Beware of Tom O’Neil: Everything Is wrong with his latest Oscar theory

Tom O’Neil is at it again.

In a recent post, he had the audacity to blast virtually all of his fellow pundits for not placing “The Theory of Everything” higher on our lists of likely Best Picture contenders. In fact, he calls us “crazy” for not including it in our top three. That’s like R.P. McMurphy telling Nurse Ratched what pills to take.

The Theory of Everything” is a wonderful film. It’s going to be a serious player throughout the awards season. But it is not going to win Best Picture, or even come close – as O’Neil suggests. Here are five reasons why.

Beware: ‘Theory of Everything’ is a serious, secret Oscars threat

1. The rooting factor isn’t that high. O’Neil states that “Theory” is “one of only six top movies this year that grips people so powerfully that they actually root for it.” Where is O’Neil getting this from? Jane Hawking? The biographical drama has been warmly received, but it has hardly generated the same type of enthusiasm as recent comparable films like “A Beautiful Mind,” “The Pianist,” “The Queen,” “The King’s Speech,” “Lincoln” and “12 Years a Slave.” (Those films either won Best Picture or had a real chance to win.) If you ask Academy members to name their favorite movie of the year so far, how many will actually say “The Theory of Everything?” I would argue that pictures like “The Grand Budapest Hotel” and “Interstellar” have more pockets of passionate support. Again, “Theory” is a very good film – just not “great” enough to go all the way.

2. It probably won’t receive a Best Director nomination. So O’Neil ranks “Theory” third on his list of Best Picture predictions and thinks that it can actually win. Okay, so where he does he put its director, James Marsh? How funny…he’s not even in O’Neil’s top five! When was the last time O’Neil warned of an Oscar upset by a film whose director he didn’t even expect to be nominated? Sure, “Argo” claimed Best Picture two years ago after Ben Affleck was famously overlooked in the directing category. That was different. Affleck took both the Golden Globe and the Directors Guild Award, and Academy voters felt that he SHOULD have been nominated for the Oscar. If Marsh fails to get in, it’s hard to grasp any theory as to why his film would still prevail.

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3. It won’t win any of the precursor awards. If “Theory” is a real threat in the Oscar race for Best Picture, we need to consider its prospects in other contests. Can it win at the Golden Globes? SAG? PGA? DGA? BAFTA? All of them seem pretty unlikely. And without any pre-Oscar prizes under its belt, it may be impossible for “Theory” to snag the top honor on February 22. You don’t have to be Stephen Hawking to figure that out.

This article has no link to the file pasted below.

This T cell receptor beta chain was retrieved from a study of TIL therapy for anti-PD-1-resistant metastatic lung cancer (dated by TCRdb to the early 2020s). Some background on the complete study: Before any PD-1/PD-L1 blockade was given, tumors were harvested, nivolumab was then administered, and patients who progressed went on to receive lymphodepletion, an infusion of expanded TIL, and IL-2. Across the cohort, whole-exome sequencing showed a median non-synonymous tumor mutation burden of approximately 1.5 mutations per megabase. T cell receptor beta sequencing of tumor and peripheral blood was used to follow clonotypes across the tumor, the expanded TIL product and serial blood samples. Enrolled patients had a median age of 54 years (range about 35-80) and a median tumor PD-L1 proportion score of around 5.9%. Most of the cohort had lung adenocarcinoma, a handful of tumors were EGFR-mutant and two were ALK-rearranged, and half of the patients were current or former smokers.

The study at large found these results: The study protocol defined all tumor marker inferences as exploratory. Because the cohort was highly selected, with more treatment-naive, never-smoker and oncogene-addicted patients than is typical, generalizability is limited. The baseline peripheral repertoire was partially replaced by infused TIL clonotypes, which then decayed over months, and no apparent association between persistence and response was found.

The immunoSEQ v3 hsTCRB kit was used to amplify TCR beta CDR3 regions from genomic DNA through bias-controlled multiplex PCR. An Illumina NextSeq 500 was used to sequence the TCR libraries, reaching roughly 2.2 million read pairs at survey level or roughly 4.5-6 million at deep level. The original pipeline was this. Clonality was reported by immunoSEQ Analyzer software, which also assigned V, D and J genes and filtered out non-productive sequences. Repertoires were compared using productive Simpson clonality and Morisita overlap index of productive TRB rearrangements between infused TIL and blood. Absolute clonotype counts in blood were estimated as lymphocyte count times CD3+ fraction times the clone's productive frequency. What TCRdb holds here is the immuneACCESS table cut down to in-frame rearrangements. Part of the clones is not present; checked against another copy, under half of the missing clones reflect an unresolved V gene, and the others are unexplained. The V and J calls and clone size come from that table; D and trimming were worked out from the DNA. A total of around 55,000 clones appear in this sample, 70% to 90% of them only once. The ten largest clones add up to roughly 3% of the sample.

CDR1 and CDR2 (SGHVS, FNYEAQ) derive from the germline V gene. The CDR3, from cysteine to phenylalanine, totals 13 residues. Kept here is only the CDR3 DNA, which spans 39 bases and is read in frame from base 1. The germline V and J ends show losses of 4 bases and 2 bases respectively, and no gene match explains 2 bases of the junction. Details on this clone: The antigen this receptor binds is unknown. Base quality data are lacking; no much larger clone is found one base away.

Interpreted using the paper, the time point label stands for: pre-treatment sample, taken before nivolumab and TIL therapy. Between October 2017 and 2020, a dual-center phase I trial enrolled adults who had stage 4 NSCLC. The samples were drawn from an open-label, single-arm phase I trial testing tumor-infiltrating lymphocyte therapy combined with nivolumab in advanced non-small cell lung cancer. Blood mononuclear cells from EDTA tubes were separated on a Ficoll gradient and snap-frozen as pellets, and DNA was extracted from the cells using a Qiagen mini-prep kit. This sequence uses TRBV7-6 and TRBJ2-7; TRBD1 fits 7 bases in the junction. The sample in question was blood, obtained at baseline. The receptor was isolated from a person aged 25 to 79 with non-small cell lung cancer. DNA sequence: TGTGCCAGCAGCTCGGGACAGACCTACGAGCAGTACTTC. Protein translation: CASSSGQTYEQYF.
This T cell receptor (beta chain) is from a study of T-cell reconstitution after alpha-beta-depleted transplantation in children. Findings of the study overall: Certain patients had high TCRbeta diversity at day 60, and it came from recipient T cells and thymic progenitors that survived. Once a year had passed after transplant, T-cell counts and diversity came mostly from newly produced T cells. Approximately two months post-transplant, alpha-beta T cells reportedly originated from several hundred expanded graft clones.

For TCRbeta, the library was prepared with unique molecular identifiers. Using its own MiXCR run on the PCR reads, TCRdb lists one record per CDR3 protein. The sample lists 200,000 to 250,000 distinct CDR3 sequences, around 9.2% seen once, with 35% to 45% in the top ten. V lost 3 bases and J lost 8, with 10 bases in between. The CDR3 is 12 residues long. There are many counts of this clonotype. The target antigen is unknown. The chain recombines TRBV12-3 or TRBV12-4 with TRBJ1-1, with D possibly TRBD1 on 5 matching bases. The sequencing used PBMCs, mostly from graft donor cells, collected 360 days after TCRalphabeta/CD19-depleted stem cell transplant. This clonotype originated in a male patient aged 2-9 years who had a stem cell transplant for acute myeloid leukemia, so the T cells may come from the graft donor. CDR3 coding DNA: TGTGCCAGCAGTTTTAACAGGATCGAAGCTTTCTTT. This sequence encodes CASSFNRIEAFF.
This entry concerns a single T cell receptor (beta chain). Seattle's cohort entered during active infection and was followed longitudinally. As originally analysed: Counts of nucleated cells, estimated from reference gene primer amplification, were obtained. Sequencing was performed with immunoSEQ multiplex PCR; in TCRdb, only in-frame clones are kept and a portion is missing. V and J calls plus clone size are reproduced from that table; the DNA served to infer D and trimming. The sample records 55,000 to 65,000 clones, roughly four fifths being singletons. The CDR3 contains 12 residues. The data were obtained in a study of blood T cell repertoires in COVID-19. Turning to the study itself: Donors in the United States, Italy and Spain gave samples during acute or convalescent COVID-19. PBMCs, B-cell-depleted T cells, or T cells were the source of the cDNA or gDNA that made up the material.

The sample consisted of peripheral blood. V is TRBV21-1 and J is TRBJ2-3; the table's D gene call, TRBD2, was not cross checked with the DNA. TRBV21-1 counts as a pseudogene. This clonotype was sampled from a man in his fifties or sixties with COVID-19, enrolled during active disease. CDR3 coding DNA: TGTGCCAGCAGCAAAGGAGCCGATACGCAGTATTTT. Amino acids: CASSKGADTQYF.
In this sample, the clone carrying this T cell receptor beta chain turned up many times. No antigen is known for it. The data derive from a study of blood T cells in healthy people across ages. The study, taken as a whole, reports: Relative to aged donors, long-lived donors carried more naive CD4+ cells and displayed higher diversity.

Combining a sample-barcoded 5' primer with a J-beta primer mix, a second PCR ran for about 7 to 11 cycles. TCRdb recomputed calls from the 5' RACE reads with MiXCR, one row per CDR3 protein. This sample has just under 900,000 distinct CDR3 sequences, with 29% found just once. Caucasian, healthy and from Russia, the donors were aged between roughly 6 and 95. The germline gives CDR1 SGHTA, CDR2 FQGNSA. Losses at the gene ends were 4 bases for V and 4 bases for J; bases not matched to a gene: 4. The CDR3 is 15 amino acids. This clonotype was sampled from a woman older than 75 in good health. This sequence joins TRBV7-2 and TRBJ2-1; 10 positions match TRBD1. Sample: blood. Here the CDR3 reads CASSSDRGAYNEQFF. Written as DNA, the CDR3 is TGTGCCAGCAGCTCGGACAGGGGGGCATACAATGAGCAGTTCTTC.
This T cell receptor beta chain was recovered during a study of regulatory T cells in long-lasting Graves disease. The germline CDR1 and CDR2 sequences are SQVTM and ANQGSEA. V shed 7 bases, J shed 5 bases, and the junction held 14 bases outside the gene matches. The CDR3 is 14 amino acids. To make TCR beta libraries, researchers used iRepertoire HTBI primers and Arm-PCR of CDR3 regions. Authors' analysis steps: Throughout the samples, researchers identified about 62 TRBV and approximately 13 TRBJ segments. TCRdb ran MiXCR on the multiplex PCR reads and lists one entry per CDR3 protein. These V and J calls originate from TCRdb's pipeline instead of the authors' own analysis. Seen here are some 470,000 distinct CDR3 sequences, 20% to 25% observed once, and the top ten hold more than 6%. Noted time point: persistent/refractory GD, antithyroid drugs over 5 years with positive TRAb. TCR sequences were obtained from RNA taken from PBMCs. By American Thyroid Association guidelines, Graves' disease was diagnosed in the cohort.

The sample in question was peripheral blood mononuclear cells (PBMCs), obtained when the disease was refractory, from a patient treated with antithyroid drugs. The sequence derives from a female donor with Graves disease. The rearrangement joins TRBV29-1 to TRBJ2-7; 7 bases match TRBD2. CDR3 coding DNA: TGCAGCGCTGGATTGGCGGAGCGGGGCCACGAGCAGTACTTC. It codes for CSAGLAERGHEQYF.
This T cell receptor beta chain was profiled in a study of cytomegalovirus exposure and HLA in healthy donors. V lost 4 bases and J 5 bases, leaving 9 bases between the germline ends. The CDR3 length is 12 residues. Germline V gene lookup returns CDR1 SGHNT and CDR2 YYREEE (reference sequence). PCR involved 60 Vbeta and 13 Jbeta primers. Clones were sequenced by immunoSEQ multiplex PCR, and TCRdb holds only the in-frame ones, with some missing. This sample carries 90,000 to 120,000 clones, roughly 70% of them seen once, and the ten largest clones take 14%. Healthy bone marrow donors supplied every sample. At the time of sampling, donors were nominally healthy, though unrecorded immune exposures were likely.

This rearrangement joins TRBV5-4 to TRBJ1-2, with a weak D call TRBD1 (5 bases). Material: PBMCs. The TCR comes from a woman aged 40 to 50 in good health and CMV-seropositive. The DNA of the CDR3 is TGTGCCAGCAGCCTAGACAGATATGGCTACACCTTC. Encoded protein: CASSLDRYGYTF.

4. It’s being overshadowed by “The Imitation Game.” No, the two films aren’t the same. However, it’s easy to draw comparisons between them. Both are set in 20th century Great Britain. Both center on geniuses. Both deal with troubled romantic relationships. While both have received positive critical reaction, “Imitation” might have an edge due to its anti-Nazi protagonist and wartime setting. “Imitation” is also hitting theatres later than “Theory” and has a chance to peak closer to the prime voting period. If “Imitation” indeed proves to be a major factor in the Oscar race, any theory of a “Theory” upset becomes harder to justify. (That’s how the game goes.)

See latest Oscar rankings when the Experts’ predictions are combined

5. Its awards’ focus will be on Eddie Redmayne for Best Actor. When “The Theory of Everything” is discussed in this year’s derby, the question is almost always whether or not Redmayne can win the Best Actor Oscar. I think that the race is too close to call at this point, but he clearly does have an excellent chance. As has been discussed on Gold Derby extensively, Redmayne’s performance bears all the classic Oscar hallmarks. He plays a real person, has a disability, ages onscreen, overcomes adversity, etc. If Redmayne can overcome Michael Keaton in “Birdman,” Benedict Cumberbatch in “The Imitation Game” and David Oyelowo in “Selma,” then the Oscar is probably his. And for “The Theory of Everything,” that win would very much be everything.

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